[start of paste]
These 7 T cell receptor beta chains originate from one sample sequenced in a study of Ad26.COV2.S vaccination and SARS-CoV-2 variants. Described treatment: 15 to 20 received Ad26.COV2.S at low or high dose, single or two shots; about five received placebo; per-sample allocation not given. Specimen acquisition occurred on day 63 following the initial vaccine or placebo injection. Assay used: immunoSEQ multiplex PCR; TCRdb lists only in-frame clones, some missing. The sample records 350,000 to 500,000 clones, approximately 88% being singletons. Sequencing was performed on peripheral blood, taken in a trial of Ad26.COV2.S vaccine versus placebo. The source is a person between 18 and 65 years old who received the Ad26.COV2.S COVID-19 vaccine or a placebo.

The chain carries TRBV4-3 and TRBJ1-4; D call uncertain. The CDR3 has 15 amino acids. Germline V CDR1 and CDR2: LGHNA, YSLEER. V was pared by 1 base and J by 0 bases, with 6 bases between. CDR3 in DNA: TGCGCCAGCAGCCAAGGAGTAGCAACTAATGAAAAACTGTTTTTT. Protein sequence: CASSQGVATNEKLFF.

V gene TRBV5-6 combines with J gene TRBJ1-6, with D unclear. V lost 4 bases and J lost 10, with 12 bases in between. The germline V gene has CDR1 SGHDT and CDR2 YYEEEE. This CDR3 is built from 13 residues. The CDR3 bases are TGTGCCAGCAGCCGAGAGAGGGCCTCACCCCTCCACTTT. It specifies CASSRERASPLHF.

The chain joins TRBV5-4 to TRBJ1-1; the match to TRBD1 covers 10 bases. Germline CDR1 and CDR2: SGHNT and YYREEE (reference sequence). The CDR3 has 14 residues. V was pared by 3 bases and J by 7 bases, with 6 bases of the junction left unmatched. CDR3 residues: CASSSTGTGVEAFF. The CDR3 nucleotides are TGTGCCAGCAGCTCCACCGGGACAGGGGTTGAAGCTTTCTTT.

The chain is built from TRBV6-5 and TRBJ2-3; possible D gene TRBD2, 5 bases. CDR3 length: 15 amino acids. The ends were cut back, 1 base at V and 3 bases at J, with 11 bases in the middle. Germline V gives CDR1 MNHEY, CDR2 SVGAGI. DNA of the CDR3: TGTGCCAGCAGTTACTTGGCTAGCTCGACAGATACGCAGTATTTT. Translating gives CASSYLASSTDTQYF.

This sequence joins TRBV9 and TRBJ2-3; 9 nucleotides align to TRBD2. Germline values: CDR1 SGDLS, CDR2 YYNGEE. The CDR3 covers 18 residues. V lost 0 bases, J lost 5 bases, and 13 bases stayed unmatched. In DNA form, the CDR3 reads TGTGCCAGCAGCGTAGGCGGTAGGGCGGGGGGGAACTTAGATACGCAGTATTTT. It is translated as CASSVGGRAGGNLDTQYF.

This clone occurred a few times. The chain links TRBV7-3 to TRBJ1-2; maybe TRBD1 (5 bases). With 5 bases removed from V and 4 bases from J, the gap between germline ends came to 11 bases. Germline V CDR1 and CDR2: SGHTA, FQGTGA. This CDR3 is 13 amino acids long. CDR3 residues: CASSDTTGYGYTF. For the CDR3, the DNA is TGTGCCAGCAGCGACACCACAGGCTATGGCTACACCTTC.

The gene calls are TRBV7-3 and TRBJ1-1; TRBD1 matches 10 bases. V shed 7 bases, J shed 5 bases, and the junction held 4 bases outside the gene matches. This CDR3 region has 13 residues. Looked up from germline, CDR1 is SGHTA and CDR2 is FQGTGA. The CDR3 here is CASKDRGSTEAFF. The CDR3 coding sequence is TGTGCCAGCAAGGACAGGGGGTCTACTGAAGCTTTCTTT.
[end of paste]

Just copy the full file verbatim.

These 7 T cell receptor beta chains originate from one sample sequenced in a study of Ad26.COV2.S vaccination and SARS-CoV-2 variants. Described treatment: 15 to 20 received Ad26.COV2.S at low or high dose, single or two shots; about five received placebo; per-sample allocation not given. Specimen acquisition occurred on day 63 following the initial vaccine or placebo injection. Assay used: immunoSEQ multiplex PCR; TCRdb lists only in-frame clones, some missing. The sample records 350,000 to 500,000 clones, approximately 88% being singletons. Sequencing was performed on peripheral blood, taken in a trial of Ad26.COV2.S vaccine versus placebo. The source is a person between 18 and 65 years old who received the Ad26.COV2.S COVID-19 vaccine or a placebo.

The chain carries TRBV4-3 and TRBJ1-4; D call uncertain. The CDR3 has 15 amino acids. Germline V CDR1 and CDR2: LGHNA, YSLEER. V was pared by 1 base and J by 0 bases, with 6 bases between. CDR3 in DNA: TGCGCCAGCAGCCAAGGAGTAGCAACTAATGAAAAACTGTTTTTT. Protein sequence: CASSQGVATNEKLFF.

V gene TRBV5-6 combines with J gene TRBJ1-6, with D unclear. V lost 4 bases and J lost 10, with 12 bases in between. The germline V gene has CDR1 SGHDT and CDR2 YYEEEE. This CDR3 is built from 13 residues. The CDR3 bases are TGTGCCAGCAGCCGAGAGAGGGCCTCACCCCTCCACTTT. It specifies CASSRERASPLHF.

The chain joins TRBV5-4 to TRBJ1-1; the match to TRBD1 covers 10 bases. Germline CDR1 and CDR2: SGHNT and YYREEE (reference sequence). The CDR3 has 14 residues. V was pared by 3 bases and J by 7 bases, with 6 bases of the junction left unmatched. CDR3 residues: CASSSTGTGVEAFF. The CDR3 nucleotides are TGTGCCAGCAGCTCCACCGGGACAGGGGTTGAAGCTTTCTTT.

The chain is built from TRBV6-5 and TRBJ2-3; possible D gene TRBD2, 5 bases. CDR3 length: 15 amino acids. The ends were cut back, 1 base at V and 3 bases at J, with 11 bases in the middle. Germline V gives CDR1 MNHEY, CDR2 SVGAGI. DNA of the CDR3: TGTGCCAGCAGTTACTTGGCTAGCTCGACAGATACGCAGTATTTT. Translating gives CASSYLASSTDTQYF.

This sequence joins TRBV9 and TRBJ2-3; 9 nucleotides align to TRBD2. Germline values: CDR1 SGDLS, CDR2 YYNGEE. The CDR3 covers 18 residues. V lost 0 bases, J lost 5 bases, and 13 bases stayed unmatched. In DNA form, the CDR3 reads TGTGCCAGCAGCGTAGGCGGTAGGGCGGGGGGGAACTTAGATACGCAGTATTTT. It is translated as CASSVGGRAGGNLDTQYF.

This clone occurred a few times. The chain links TRBV7-3 to TRBJ1-2; maybe TRBD1 (5 bases). With 5 bases removed from V and 4 bases from J, the gap between germline ends came to 11 bases. Germline V CDR1 and CDR2: SGHTA, FQGTGA. This CDR3 is 13 amino acids long. CDR3 residues: CASSDTTGYGYTF. For the CDR3, the DNA is TGTGCCAGCAGCGACACCACAGGCTATGGCTACACCTTC.

The gene calls are TRBV7-3 and TRBJ1-1; TRBD1 matches 10 bases. V shed 7 bases, J shed 5 bases, and the junction held 4 bases outside the gene matches. This CDR3 region has 13 residues. Looked up from germline, CDR1 is SGHTA and CDR2 is FQGTGA. The CDR3 here is CASKDRGSTEAFF. The CDR3 coding sequence is TGTGCCAGCAAGGACAGGGGGTCTACTGAAGCTTTCTTT.